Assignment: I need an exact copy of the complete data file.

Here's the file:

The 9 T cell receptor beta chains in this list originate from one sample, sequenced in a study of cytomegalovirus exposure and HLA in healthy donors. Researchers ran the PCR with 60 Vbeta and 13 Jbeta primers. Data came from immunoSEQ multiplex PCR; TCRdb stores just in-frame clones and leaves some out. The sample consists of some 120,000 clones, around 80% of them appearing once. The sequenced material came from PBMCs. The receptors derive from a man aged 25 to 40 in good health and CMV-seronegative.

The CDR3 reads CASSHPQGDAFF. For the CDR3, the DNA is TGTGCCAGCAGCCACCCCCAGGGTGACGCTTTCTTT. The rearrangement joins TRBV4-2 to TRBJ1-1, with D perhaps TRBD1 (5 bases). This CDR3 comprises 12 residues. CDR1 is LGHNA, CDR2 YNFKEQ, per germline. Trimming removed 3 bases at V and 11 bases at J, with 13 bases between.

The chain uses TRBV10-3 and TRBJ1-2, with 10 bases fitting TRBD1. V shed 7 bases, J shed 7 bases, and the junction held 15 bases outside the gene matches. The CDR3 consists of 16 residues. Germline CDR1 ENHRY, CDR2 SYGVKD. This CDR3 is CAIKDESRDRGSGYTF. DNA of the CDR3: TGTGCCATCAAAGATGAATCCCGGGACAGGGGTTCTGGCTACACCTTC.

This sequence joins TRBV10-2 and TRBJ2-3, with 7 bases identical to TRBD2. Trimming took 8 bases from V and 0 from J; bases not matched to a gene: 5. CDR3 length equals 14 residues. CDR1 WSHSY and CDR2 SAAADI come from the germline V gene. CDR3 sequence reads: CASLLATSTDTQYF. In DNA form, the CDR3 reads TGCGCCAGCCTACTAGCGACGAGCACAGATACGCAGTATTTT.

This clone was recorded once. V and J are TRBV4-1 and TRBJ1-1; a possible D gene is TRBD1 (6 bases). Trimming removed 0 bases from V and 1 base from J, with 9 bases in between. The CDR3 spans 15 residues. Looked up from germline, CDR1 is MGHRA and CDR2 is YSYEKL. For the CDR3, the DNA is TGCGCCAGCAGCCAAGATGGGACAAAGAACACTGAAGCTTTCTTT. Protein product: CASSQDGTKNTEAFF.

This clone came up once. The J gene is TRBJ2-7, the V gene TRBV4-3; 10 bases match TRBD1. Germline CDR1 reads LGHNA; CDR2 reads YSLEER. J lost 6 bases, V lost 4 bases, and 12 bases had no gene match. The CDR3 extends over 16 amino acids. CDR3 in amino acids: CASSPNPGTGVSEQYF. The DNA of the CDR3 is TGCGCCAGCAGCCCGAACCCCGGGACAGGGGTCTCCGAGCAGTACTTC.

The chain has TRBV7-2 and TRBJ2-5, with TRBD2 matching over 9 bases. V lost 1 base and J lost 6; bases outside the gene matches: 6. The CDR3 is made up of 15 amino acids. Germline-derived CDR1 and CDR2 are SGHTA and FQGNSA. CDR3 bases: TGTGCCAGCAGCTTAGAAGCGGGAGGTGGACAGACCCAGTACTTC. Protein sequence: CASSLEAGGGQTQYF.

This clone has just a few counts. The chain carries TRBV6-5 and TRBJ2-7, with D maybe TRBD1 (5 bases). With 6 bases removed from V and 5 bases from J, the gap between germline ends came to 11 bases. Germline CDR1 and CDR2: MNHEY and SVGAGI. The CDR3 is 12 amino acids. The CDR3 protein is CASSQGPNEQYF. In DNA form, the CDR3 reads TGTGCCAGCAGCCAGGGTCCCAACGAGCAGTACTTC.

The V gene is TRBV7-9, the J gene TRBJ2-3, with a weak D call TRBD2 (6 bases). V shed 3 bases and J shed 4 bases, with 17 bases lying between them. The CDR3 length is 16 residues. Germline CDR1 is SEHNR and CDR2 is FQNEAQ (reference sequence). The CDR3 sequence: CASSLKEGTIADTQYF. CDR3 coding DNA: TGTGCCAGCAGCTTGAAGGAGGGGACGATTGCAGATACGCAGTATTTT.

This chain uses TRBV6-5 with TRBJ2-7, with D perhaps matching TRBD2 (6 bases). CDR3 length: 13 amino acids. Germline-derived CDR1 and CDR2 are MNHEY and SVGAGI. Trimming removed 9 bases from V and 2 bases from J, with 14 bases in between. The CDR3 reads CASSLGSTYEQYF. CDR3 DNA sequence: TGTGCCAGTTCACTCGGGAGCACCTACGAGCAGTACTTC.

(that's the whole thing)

The 9 T cell receptor beta chains in this list originate from one sample, sequenced in a study of cytomegalovirus exposure and HLA in healthy donors. Researchers ran the PCR with 60 Vbeta and 13 Jbeta primers. Data came from immunoSEQ multiplex PCR; TCRdb stores just in-frame clones and leaves some out. The sample consists of some 120,000 clones, around 80% of them appearing once. The sequenced material came from PBMCs. The receptors derive from a man aged 25 to 40 in good health and CMV-seronegative.

The CDR3 reads CASSHPQGDAFF. For the CDR3, the DNA is TGTGCCAGCAGCCACCCCCAGGGTGACGCTTTCTTT. The rearrangement joins TRBV4-2 to TRBJ1-1, with D perhaps TRBD1 (5 bases). This CDR3 comprises 12 residues. CDR1 is LGHNA, CDR2 YNFKEQ, per germline. Trimming removed 3 bases at V and 11 bases at J, with 13 bases between.

The chain uses TRBV10-3 and TRBJ1-2, with 10 bases fitting TRBD1. V shed 7 bases, J shed 7 bases, and the junction held 15 bases outside the gene matches. The CDR3 consists of 16 residues. Germline CDR1 ENHRY, CDR2 SYGVKD. This CDR3 is CAIKDESRDRGSGYTF. DNA of the CDR3: TGTGCCATCAAAGATGAATCCCGGGACAGGGGTTCTGGCTACACCTTC.

This sequence joins TRBV10-2 and TRBJ2-3, with 7 bases identical to TRBD2. Trimming took 8 bases from V and 0 from J; bases not matched to a gene: 5. CDR3 length equals 14 residues. CDR1 WSHSY and CDR2 SAAADI come from the germline V gene. CDR3 sequence reads: CASLLATSTDTQYF. In DNA form, the CDR3 reads TGCGCCAGCCTACTAGCGACGAGCACAGATACGCAGTATTTT.

This clone was recorded once. V and J are TRBV4-1 and TRBJ1-1; a possible D gene is TRBD1 (6 bases). Trimming removed 0 bases from V and 1 base from J, with 9 bases in between. The CDR3 spans 15 residues. Looked up from germline, CDR1 is MGHRA and CDR2 is YSYEKL. For the CDR3, the DNA is TGCGCCAGCAGCCAAGATGGGACAAAGAACACTGAAGCTTTCTTT. Protein product: CASSQDGTKNTEAFF.

This clone came up once. The J gene is TRBJ2-7, the V gene TRBV4-3; 10 bases match TRBD1. Germline CDR1 reads LGHNA; CDR2 reads YSLEER. J lost 6 bases, V lost 4 bases, and 12 bases had no gene match. The CDR3 extends over 16 amino acids. CDR3 in amino acids: CASSPNPGTGVSEQYF. The DNA of the CDR3 is TGCGCCAGCAGCCCGAACCCCGGGACAGGGGTCTCCGAGCAGTACTTC.

The chain has TRBV7-2 and TRBJ2-5, with TRBD2 matching over 9 bases. V lost 1 base and J lost 6; bases outside the gene matches: 6. The CDR3 is made up of 15 amino acids. Germline-derived CDR1 and CDR2 are SGHTA and FQGNSA. CDR3 bases: TGTGCCAGCAGCTTAGAAGCGGGAGGTGGACAGACCCAGTACTTC. Protein sequence: CASSLEAGGGQTQYF.

This clone has just a few counts. The chain carries TRBV6-5 and TRBJ2-7, with D maybe TRBD1 (5 bases). With 6 bases removed from V and 5 bases from J, the gap between germline ends came to 11 bases. Germline CDR1 and CDR2: MNHEY and SVGAGI. The CDR3 is 12 amino acids. The CDR3 protein is CASSQGPNEQYF. In DNA form, the CDR3 reads TGTGCCAGCAGCCAGGGTCCCAACGAGCAGTACTTC.

The V gene is TRBV7-9, the J gene TRBJ2-3, with a weak D call TRBD2 (6 bases). V shed 3 bases and J shed 4 bases, with 17 bases lying between them. The CDR3 length is 16 residues. Germline CDR1 is SEHNR and CDR2 is FQNEAQ (reference sequence). The CDR3 sequence: CASSLKEGTIADTQYF. CDR3 coding DNA: TGTGCCAGCAGCTTGAAGGAGGGGACGATTGCAGATACGCAGTATTTT.

This chain uses TRBV6-5 with TRBJ2-7, with D perhaps matching TRBD2 (6 bases). CDR3 length: 13 amino acids. Germline-derived CDR1 and CDR2 are MNHEY and SVGAGI. Trimming removed 9 bases from V and 2 bases from J, with 14 bases in between. The CDR3 reads CASSLGSTYEQYF. CDR3 DNA sequence: TGTGCCAGTTCACTCGGGAGCACCTACGAGCAGTACTTC.